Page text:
04/17/2007 11:00PM

Try to buck trends, not follow them

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LAS VEGAS - The key to winning at the races is finding horses before the rest of the public.

Taking a stand with your opinions gives you a head-start on the competition, who will be late to the party. Last year, think of how much better it was to have Bernardini at 12-1 to win the Preakness instead of the odds-on prices he commanded in his next three starts. And with much higher odds, you don't have to be right as often.

The same premise holds true in sports betting. Just like after a horse race when a railbird will say, "I knew that horse had a shot; I should have bet him" you hear sports bettors all the time saying, "I knew that was going to happen."

And generally, when you miss out on the start of a hot team or trend, it's best not to jump in after the fact. Once everyone knows about something, the oddsmakers adjust and the value is gone.

One of the most popular things I write every week of the pro football season is a recap of trends from the previous week. Readers love to see if the favorites have been covering, or if the overs or unders are dominating, or any other trends I'm able to cull from the week's action or over the course of several weeks. A few times a year I like to throw in a caveat that the trends are just as likely to reverse as they are to continue, especially as more people become aware of them. Jumping in late means you're usually betting an inflated line or price, basically taking the worst of it.

This is all a long-winded way of getting around to what got me thinking about all this in the first place.

Unders in baseball have been golden the first two-plus weeks of the season. Pitchers are often ahead of hitters at this time of year, but the inclement weather around the country has kept scoring down so far.

Through the first 10 days of the season, there were only two days in which there were more overs than unders, and unders were rolling along at a 63-42 clip (60 percent) after tossing out the five pushes. Then, last Wednesday, the unders went 10-3-1 and then topped that by going 6-0 on Thursday to improve to 79-45-5 (64 percent) overall. Under bettors were cleaning up.

If you were sitting on the sidelines and not betting the unders, it was very tempting to jump in at that point, but there's no such thing as easy money because market forces will inevitably level the playing field. Besides, it always pays to keep in mind the Wall Street mantra: past performance is no guarantee of future results.

If you played all the unders since that day, you would have gone 5-8 on Friday the 13th (another reason not to push your luck), 6-6 on Saturday, 3-6 on Sunday, 5-4 on Monday, and 5-6 on Tuesday. Just one winning day - barely - out of five. That coincides with oddsmakers dropping totals by a half-run in a lot of cases, which resulted in eight pushes in those five days as opposed to just six pushes in the first 12 days.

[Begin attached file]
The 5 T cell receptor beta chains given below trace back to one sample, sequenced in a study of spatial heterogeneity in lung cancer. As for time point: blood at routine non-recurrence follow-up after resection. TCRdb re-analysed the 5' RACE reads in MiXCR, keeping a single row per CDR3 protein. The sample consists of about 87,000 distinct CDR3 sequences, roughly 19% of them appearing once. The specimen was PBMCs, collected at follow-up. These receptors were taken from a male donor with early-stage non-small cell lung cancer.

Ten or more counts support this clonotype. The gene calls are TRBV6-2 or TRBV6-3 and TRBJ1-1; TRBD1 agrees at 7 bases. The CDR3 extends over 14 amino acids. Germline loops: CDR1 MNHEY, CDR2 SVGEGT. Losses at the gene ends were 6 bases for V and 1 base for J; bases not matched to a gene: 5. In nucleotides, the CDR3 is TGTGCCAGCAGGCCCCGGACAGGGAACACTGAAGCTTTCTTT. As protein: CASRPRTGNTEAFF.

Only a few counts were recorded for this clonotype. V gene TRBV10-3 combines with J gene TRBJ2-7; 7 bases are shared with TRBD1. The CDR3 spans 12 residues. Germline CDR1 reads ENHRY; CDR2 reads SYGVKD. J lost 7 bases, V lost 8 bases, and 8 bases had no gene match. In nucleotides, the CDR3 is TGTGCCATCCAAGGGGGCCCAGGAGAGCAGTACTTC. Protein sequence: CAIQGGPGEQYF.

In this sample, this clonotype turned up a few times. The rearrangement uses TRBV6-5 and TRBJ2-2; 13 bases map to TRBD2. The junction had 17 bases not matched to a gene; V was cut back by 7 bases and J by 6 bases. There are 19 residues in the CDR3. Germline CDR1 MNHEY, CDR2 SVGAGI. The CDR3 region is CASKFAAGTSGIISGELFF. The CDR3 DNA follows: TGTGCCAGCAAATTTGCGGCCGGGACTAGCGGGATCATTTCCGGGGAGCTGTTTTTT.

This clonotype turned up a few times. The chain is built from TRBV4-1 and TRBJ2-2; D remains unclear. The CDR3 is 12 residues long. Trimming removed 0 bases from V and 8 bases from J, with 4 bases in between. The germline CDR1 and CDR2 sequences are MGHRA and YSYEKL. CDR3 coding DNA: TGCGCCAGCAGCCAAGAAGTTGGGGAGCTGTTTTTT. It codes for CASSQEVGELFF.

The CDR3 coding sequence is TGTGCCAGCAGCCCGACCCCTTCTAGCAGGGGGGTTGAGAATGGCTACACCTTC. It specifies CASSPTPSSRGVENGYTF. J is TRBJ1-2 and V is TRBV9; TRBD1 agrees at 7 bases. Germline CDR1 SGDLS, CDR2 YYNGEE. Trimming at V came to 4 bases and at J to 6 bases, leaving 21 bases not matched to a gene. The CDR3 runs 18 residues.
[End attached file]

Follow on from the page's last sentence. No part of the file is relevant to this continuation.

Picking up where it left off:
So, the moral of the story is that if you have an opinion, it's better to back it with cash sooner rather than later. He who hesitates is lost.

With oddsmakers looking to stem the flow of cash on the unders, and with the weather (presumably) about the get nicer, it would be advisable to instead try to figure out when the overs might start cashing in bunches.

No more Arabian Nights

The Aladdin Resort & Casino officially had its name changed to Planet Hollywood Resort & Casino on Tuesday night.

Besides a Middle Eastern theme, the Aladdin was known for being the site of the 1967 wedding between Elvis Presley and the former Priscilla Beaulieu and, well, not much else.

All of the Aladdin signage and decorations (magic carpets, genie lamps, etc.) have been removed with a brighter, more-hip motif in place. Many of the 2,500 hotel rooms are being remodeled with movie memorabilia, just like the Planet Hollywood restaurants.

Opening ceremonies had a Hollywood celebrity feel, with appearances by actor Bruce Willis, model-actress Carmen Electra, boxing legend Sugar Ray Leonard, tennis legend Pete Sampras, and future Hall of Fame pitcher Roger Clemens.

Planet Hollywood co-chairman Robert Earl said Tuesday night was just a soft opening and the grand opening would be Sept. 28-29 with a lot more celebrities.

Planet Hollywood has a new 10-table poker room with a new race and sports book expected to be ready by June.

Point-shaving charges dropped for now

On Wednesday, the charges against Toledo running back Harvey "Scooter" McDougle were dismissed in a Detroit court, but federal attorneys warned that it's just a procedural move and that they expect to refile charges at a later date.

McDougle was arrested on March 30 and charged with participating in a bribery scheme to influence college football and basketball games. According to the motion to dismiss, "The government needs additional time to investigate the full extent of the offense(s) in question and identify all other individuals who should be held criminally responsible for the offense(s)."

In addition, the motion stated, "The government's ability to prosecute this case properly would be substantially impaired were it required to proceed to indictioins within the 30-day period prescribed by the Speedy Trial Act."

McDougle is accused of meeting with Detroit-area gambler Ghazi "Gary" Manni and recruiting other Toledo athletes to take part in the scheme. No accusations have surfaced about games being lost on purpose, but instead just to ensure the point spreads were covered. The 2005 Toledo football season, which included several big line moves and unlikely results, has invited the most scrutiny.